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Beyond Culture Study Guide & Plot Summary

Edward T. Hall
This Study Guide consists of approximately 36 pages of chapter summaries, quotes, character analysis, themes, and more - everything you need to sharpen your knowledge of Beyond Culture.
This section contains 393 words
(approx. 2 pages at 300 words per page)
Purchase our Beyond Culture Study Guide

Beyond Culture Summary & Study Guide Description

Beyond Culture Summary & Study Guide includes comprehensive information and analysis to help you understand the book. This study guide contains the following sections:

This detailed literature summary also contains Topics for Discussion on Beyond Culture by Edward T. Hall.

Plot Summary

As a young man, Edward Hall worked as a construction foreman in Arizona, where he lived and worked with the Hopi Indians and later he conducted anthropological research among the Navajo Indians. During this time, he also gained firsthand experience of the Spanish American people and culture of Northern New Mexico. Hall's considerable experience of the Japanese culture came from his work as a consultant for the United States Government, where he specialized in facilitating intercultural transactions with embassy staff and in designing language learning courses for Americans working overseas and also for foreigners working in the United States. In "Beyond Culture," Hall draws on his personal, firsthand experience and quotes from material previously presented in his other publications, "The Silent Language," Doubleday & Company Inc., 1959, and "The Hidden Dimension," Doubleday & Company, 1966.

In this book, Hall introduces the highly-significant concept of man's extensions and illustrates the concept using examples from other species. He goes on to identify the misconception of extension transference as a major source of erroneous thinking in all facets of culture.

Another major idea presented in this book is the concept of high- and low-context communications that are used, in turn, as the basis for the classification of different aspects of culture and society, including national and organizational institutions. The scheme is further used to explain the ways that different cultures organize and control their institutions and the way high and low cultures deal with voluntary or imposed modification.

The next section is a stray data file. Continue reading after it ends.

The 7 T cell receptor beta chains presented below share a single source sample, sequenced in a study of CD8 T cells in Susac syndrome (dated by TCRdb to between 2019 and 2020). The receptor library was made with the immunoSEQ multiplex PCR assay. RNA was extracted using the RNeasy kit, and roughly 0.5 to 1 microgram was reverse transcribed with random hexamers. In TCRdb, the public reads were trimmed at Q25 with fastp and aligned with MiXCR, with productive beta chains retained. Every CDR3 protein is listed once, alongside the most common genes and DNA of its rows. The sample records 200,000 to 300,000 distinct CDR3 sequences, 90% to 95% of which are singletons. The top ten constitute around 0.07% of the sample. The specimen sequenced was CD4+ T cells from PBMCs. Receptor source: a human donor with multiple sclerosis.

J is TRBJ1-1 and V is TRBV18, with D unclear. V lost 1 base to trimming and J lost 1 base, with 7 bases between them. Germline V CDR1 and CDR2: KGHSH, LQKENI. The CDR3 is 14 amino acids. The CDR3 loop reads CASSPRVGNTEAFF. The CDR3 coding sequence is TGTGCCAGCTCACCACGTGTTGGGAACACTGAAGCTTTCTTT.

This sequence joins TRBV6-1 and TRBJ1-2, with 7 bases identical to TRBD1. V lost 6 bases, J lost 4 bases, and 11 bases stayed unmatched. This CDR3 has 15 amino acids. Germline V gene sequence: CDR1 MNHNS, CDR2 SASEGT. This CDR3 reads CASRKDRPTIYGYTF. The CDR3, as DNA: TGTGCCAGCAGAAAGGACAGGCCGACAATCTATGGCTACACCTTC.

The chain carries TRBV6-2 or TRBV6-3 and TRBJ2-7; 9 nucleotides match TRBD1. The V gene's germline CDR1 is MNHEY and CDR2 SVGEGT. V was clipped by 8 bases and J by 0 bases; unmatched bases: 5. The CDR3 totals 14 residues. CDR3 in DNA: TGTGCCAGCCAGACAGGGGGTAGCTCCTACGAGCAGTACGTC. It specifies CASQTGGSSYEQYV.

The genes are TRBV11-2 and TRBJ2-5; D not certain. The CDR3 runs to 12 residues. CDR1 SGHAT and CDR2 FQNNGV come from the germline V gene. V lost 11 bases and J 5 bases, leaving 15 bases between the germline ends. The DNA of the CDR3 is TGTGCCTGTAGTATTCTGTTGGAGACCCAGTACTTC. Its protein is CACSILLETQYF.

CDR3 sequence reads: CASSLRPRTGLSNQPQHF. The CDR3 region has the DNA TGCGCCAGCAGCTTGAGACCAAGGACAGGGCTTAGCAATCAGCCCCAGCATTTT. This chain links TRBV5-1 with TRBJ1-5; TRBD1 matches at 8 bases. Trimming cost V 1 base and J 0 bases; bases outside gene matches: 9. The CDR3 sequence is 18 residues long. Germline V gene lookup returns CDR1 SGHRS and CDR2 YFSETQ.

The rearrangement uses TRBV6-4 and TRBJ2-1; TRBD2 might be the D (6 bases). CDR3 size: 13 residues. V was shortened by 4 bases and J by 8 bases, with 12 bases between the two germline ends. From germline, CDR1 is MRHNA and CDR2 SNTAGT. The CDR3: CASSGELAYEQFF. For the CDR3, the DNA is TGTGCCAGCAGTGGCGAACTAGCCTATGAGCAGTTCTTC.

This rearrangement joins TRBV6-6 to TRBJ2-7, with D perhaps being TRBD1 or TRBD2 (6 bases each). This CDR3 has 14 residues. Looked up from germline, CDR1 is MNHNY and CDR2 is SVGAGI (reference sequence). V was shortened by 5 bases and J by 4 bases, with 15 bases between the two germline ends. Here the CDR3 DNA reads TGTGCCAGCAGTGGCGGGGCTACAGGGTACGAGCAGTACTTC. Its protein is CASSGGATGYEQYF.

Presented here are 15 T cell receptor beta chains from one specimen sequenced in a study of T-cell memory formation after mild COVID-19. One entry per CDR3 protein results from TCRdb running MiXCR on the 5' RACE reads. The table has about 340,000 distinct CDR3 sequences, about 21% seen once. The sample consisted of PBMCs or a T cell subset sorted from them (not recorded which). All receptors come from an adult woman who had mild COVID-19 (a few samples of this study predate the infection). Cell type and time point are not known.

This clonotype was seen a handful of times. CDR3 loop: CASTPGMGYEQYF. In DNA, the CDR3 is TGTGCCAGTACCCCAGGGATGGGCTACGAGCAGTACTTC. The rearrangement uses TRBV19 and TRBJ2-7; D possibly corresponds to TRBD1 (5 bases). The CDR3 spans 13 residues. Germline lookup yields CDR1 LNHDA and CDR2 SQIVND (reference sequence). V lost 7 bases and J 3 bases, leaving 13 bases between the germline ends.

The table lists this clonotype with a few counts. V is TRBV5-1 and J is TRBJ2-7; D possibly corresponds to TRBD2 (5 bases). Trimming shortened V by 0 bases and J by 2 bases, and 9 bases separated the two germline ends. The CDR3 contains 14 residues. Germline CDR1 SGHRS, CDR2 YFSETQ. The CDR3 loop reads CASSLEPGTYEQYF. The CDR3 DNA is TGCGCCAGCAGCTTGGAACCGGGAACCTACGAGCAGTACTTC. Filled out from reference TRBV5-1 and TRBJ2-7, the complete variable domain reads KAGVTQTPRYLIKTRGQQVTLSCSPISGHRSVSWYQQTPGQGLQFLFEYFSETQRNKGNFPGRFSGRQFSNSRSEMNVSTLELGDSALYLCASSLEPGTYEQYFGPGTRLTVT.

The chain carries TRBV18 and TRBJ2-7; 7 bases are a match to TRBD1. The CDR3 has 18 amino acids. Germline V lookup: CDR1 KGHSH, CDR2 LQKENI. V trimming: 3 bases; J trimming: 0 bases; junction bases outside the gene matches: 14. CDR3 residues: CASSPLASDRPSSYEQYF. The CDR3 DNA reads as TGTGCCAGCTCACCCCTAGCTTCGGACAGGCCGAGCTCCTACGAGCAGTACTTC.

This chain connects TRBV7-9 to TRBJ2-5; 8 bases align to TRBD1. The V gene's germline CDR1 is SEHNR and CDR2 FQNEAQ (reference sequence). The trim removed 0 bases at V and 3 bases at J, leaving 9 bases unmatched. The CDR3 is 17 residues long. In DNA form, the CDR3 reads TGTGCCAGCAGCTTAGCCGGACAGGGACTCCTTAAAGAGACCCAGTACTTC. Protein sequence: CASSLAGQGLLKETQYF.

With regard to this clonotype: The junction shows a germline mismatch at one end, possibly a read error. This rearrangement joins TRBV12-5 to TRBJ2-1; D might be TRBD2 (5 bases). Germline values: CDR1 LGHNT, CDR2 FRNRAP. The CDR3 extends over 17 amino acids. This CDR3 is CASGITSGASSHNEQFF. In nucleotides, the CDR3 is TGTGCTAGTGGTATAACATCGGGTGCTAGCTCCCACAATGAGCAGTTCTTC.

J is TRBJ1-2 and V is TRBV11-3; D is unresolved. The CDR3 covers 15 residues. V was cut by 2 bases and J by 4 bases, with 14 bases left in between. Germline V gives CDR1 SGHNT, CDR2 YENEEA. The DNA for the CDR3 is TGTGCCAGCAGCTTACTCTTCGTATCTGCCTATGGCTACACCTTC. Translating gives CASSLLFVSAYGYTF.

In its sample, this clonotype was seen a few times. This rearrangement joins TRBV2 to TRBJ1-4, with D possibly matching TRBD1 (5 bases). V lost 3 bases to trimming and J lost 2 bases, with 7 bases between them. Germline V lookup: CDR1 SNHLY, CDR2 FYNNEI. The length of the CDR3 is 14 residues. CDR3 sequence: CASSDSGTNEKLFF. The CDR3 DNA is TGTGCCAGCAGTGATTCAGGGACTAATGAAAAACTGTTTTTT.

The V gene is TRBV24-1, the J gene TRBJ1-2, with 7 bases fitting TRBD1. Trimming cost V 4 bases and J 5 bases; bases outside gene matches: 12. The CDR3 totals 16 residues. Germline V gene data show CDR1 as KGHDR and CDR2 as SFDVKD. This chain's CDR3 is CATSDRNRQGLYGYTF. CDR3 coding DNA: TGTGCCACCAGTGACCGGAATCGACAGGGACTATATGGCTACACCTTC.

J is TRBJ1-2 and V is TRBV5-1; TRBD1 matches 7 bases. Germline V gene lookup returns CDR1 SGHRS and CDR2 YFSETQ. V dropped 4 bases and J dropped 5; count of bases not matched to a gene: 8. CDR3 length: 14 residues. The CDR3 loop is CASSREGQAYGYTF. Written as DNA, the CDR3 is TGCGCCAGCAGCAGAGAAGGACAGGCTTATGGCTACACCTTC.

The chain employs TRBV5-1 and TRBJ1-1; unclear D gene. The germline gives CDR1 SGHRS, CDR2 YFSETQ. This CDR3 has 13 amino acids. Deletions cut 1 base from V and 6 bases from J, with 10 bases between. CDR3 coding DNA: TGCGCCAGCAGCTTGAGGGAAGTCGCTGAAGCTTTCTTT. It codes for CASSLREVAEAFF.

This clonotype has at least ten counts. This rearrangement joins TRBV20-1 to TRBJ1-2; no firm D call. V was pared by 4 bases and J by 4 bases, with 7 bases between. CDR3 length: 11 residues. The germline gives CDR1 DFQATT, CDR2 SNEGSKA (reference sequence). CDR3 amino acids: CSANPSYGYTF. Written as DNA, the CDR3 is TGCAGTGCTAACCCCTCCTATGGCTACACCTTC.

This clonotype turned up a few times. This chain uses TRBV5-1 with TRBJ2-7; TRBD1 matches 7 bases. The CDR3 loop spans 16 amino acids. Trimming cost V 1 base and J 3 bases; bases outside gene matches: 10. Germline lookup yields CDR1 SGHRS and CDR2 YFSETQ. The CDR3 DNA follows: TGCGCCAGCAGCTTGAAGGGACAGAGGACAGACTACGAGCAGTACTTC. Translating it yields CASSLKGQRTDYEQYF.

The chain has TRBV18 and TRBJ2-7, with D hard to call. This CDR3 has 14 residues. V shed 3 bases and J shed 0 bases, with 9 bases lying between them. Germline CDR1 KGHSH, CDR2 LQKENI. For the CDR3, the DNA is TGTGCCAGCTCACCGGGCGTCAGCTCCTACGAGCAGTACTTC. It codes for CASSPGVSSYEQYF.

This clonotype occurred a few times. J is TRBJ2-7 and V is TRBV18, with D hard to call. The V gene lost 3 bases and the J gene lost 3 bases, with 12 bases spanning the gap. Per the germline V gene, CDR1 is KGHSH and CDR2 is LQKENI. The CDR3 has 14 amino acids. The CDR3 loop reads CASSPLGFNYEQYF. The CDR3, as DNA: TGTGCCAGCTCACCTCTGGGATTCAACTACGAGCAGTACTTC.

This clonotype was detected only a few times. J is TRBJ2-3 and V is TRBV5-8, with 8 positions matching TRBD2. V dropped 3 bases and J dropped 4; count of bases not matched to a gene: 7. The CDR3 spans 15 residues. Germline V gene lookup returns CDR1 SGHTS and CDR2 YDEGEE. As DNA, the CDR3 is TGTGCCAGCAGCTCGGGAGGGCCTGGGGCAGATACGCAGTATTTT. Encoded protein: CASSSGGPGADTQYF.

The theme of this book is the path to improvement in intercultural interaction. Resolution of the problems that arise in this field of contemporary society, in a world where different cultures have more and more frequent contact with each other, can only be achieved if each side is able to transcend the ingrained stereotypes present in its own culture. A major barrier to this transcendence is the fact that the human mind carries large portions of its predetermined cultural behavior and attitudes in the subconscious.

Part of the problem for Western culture in the United States lies in the malfunctioning of the American education system, which is criticized for being based on obsolete and erroneous ideas and for being over-bureaucratized.

Hall's objective in this book is to raise awareness of the latent, subconscious aspects of culture to conscious awareness and recognition, so that the issues of intercultural relationships can be dealt with successfully.

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This section contains 393 words
(approx. 2 pages at 300 words per page)
Purchase our Beyond Culture Study Guide
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Beyond Culture from BookRags and Gale's For Students Series. ©2005-2006 Thomson Gale, a part of the Thomson Corporation. All rights reserved.
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